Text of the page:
Wednesday, July 11, 2018

My Summer Vacation in Japan (Tokaido)

After stepping off the plane, the traveler shoulders his deep blue duffel bag.  He flips the brown cap with a white star sewn onto it, and it lands onto his head.  His sunglasses reflect and distort the world around him, keeping the world guessing about his intentions.  But he only has one intention this time.  He will travel the Eastern Road, and sample what Japan has to offer.  He'll find only the best art and souvenirs, and he will see exactly what she saw.  This is the path of the traveler, as he heads along Tokaido.

BACKGROUND:  Tokaido is a game for 2-5 players and published by Passport Game Studios.  Travel along the East Sea Road to meet interesting people and places, find some wonderfully crafted items, and taste what Japan has to offe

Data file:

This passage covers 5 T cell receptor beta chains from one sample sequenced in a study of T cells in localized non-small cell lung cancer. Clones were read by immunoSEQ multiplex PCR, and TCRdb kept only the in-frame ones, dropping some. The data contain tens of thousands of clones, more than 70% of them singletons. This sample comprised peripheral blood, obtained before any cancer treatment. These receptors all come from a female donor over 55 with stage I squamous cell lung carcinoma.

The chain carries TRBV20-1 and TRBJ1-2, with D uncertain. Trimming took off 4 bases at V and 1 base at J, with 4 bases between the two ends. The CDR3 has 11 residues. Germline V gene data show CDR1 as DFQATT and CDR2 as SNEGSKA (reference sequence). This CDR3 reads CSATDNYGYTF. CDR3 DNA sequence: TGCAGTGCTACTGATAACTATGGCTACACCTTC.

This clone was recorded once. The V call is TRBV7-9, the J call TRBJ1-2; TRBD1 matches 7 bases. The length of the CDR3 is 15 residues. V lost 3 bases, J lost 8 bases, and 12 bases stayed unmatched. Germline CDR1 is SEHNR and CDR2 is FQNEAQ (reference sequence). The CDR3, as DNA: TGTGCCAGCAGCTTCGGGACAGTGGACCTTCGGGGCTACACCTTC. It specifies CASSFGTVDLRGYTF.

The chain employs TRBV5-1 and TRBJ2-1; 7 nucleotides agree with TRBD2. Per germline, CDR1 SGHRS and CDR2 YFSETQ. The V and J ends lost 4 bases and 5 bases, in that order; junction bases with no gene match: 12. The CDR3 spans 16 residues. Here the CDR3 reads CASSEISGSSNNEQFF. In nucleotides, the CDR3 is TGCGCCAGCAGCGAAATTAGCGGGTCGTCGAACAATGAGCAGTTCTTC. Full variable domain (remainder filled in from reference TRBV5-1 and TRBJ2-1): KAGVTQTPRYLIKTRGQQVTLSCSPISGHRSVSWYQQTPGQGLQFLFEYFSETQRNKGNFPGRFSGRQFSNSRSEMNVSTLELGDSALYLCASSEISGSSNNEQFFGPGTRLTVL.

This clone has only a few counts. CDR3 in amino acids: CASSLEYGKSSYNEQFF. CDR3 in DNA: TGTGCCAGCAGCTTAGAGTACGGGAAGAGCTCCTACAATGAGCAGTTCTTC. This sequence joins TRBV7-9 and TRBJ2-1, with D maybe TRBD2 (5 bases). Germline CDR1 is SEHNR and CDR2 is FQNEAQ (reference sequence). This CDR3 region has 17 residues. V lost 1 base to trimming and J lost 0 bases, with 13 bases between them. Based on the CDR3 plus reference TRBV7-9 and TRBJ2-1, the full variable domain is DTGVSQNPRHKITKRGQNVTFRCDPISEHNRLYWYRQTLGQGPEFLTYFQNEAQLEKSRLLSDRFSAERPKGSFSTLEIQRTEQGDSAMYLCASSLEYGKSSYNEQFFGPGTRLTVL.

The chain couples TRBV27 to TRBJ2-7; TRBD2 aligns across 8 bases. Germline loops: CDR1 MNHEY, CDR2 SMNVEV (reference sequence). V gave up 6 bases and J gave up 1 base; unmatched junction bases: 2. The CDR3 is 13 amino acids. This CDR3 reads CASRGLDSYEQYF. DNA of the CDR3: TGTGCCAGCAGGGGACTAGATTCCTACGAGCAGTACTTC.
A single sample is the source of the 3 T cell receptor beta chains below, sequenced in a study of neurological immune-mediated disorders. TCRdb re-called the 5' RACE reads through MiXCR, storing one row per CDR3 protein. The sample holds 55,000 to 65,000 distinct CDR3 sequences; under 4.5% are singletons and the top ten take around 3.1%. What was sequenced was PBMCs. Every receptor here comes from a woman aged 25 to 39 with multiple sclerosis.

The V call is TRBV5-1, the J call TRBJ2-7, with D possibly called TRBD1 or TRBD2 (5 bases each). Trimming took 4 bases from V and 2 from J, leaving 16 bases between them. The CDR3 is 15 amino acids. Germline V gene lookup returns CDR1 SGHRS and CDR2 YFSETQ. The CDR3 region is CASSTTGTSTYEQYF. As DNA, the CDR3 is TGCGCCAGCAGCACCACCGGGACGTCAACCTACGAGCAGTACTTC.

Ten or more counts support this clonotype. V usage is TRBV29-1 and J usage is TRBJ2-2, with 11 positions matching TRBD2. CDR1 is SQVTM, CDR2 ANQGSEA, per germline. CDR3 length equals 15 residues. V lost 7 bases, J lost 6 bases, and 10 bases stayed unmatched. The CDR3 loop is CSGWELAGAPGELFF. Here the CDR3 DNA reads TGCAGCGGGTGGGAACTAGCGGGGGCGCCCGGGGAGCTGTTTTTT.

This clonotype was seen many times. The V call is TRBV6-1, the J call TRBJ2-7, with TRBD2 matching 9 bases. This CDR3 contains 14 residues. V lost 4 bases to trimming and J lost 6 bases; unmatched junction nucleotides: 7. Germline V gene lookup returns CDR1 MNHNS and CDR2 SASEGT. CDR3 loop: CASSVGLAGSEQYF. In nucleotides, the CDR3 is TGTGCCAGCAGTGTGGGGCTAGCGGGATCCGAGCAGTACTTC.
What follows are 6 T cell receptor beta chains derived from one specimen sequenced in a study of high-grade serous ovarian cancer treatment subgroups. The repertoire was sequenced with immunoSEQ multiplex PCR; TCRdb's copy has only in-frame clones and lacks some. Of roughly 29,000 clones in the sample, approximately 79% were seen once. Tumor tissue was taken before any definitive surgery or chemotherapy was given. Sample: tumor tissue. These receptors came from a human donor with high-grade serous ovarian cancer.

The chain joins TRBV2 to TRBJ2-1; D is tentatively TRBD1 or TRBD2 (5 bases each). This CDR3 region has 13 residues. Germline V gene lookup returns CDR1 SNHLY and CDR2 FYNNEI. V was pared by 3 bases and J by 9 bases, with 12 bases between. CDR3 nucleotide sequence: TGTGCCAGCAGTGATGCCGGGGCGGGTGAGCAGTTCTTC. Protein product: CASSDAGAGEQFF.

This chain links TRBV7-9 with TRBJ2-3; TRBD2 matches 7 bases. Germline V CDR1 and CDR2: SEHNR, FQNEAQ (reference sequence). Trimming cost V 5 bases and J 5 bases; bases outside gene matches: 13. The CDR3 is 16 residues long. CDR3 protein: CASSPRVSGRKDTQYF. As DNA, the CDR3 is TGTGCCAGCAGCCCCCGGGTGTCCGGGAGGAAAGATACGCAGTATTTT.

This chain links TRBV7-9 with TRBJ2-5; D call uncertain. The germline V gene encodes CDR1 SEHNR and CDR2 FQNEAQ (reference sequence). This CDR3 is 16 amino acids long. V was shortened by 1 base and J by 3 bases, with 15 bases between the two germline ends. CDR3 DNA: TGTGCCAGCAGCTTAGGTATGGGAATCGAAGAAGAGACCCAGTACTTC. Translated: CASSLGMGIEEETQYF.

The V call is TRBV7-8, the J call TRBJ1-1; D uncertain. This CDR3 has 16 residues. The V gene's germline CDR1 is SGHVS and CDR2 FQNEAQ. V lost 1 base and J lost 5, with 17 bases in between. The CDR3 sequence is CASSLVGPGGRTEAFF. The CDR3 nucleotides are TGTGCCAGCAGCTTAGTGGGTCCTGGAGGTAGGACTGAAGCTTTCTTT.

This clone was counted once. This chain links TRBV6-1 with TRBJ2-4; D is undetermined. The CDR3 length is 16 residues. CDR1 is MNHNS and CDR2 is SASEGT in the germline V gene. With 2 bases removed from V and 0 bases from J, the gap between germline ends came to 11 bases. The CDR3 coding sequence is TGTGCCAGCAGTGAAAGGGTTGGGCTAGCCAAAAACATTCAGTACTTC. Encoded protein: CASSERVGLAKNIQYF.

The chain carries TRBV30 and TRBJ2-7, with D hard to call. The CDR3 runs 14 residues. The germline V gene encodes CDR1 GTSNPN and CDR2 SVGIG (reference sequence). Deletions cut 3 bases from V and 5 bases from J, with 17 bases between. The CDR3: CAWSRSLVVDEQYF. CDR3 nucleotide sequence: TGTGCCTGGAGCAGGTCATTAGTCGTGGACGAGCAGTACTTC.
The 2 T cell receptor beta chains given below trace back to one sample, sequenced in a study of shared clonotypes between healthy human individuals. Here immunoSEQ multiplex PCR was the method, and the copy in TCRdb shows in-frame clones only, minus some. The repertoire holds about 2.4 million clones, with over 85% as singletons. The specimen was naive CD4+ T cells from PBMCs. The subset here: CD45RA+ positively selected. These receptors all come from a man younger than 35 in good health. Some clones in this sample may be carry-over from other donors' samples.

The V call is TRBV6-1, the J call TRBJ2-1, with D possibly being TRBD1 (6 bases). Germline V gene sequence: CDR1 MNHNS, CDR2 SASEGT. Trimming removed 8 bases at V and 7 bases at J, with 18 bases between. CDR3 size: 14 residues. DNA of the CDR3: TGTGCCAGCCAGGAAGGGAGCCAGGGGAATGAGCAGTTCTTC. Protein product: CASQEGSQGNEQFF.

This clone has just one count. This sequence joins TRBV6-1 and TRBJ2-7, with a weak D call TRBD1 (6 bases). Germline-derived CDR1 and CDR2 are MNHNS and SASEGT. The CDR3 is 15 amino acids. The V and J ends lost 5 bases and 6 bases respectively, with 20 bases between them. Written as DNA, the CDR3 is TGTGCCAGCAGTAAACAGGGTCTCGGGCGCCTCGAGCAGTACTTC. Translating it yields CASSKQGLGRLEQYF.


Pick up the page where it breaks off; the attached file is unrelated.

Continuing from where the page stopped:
GAMEPLAY:  Each player starts at the far left in 1 of the 5 squares in a vertical line.  The starting player is indicated by whomever at the bottom, as they are "farthest behind".  Each player chooses a character from 2 randomly available choices, and collect the coins indicated at the top right. 

MOVEMENT:  The player farthest behind will be the turn player.  Each player may move forward anywhere along the track on the small circular spaces, up to and including the next Inn space, which is indicated by the red line of squares.  Players may never share a space, but if is a branching point that is split while playing with 4 or more players, players may move their token to that space, and they are behind the player on the main road.